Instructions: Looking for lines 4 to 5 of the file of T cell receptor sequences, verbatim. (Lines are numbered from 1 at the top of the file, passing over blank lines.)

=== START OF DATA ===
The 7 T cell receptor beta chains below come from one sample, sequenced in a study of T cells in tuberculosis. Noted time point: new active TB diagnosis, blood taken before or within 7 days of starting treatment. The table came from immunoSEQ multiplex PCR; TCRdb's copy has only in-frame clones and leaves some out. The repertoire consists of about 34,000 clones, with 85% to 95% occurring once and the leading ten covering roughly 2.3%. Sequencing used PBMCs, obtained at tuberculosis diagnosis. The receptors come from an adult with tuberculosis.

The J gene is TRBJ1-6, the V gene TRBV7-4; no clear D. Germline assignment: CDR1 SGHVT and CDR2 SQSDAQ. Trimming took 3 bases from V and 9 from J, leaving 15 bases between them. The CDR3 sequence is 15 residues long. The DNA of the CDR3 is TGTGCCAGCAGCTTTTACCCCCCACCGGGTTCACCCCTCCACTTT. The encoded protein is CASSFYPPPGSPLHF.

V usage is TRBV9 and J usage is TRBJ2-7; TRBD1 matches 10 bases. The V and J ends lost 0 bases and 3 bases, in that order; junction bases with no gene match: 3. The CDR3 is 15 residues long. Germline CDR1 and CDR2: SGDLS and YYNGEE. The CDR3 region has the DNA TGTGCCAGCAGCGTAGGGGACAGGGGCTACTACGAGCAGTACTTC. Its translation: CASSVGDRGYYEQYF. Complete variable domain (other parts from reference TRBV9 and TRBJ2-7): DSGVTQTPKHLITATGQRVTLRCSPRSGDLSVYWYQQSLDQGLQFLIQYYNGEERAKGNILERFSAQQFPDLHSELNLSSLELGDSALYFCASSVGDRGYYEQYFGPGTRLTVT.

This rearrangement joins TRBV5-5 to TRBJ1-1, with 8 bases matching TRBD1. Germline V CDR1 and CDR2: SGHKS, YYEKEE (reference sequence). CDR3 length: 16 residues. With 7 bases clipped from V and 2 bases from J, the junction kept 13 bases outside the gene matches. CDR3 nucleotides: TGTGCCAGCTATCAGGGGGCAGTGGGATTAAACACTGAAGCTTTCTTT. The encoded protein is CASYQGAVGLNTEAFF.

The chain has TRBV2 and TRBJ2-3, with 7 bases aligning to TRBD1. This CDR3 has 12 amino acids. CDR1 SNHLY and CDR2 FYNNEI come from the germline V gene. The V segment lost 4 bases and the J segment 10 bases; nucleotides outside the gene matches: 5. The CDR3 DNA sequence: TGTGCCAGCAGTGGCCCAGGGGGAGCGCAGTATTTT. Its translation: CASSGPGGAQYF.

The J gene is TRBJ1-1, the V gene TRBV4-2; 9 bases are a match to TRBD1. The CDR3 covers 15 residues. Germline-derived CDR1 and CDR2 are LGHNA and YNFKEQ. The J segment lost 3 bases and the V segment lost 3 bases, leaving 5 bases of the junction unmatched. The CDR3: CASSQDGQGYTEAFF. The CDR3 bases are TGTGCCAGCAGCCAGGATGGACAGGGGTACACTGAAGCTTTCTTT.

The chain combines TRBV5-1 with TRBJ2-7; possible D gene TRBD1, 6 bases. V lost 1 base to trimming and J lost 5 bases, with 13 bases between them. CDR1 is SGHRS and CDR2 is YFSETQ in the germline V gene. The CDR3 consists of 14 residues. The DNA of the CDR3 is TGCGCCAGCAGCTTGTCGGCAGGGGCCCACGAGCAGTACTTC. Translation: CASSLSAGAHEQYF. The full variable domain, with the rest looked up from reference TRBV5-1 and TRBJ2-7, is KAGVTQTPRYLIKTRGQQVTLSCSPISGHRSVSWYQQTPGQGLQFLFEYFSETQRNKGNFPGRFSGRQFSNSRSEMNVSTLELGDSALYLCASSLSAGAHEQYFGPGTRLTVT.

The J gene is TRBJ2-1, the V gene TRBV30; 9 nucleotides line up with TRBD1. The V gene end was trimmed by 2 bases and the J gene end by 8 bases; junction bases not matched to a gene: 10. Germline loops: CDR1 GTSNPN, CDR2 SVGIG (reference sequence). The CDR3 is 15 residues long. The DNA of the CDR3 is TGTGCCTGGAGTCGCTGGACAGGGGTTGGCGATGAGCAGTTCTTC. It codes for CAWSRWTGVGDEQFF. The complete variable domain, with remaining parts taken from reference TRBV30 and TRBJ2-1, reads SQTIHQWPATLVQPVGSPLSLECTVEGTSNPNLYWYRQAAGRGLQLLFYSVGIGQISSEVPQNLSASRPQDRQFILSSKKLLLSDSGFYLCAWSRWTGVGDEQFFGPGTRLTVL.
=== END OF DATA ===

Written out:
This rearrangement joins TRBV5-5 to TRBJ1-1, with 8 bases matching TRBD1. Germline V CDR1 and CDR2: SGHKS, YYEKEE (reference sequence). CDR3 length: 16 residues. With 7 bases clipped from V and 2 bases from J, the junction kept 13 bases outside the gene matches. CDR3 nucleotides: TGTGCCAGCTATCAGGGGGCAGTGGGATTAAACACTGAAGCTTTCTTT. The encoded protein is CASYQGAVGLNTEAFF.

The chain has TRBV2 and TRBJ2-3, with 7 bases aligning to TRBD1. This CDR3 has 12 amino acids. CDR1 SNHLY and CDR2 FYNNEI come from the germline V gene. The V segment lost 4 bases and the J segment 10 bases; nucleotides outside the gene matches: 5. The CDR3 DNA sequence: TGTGCCAGCAGTGGCCCAGGGGGAGCGCAGTATTTT. Its translation: CASSGPGGAQYF.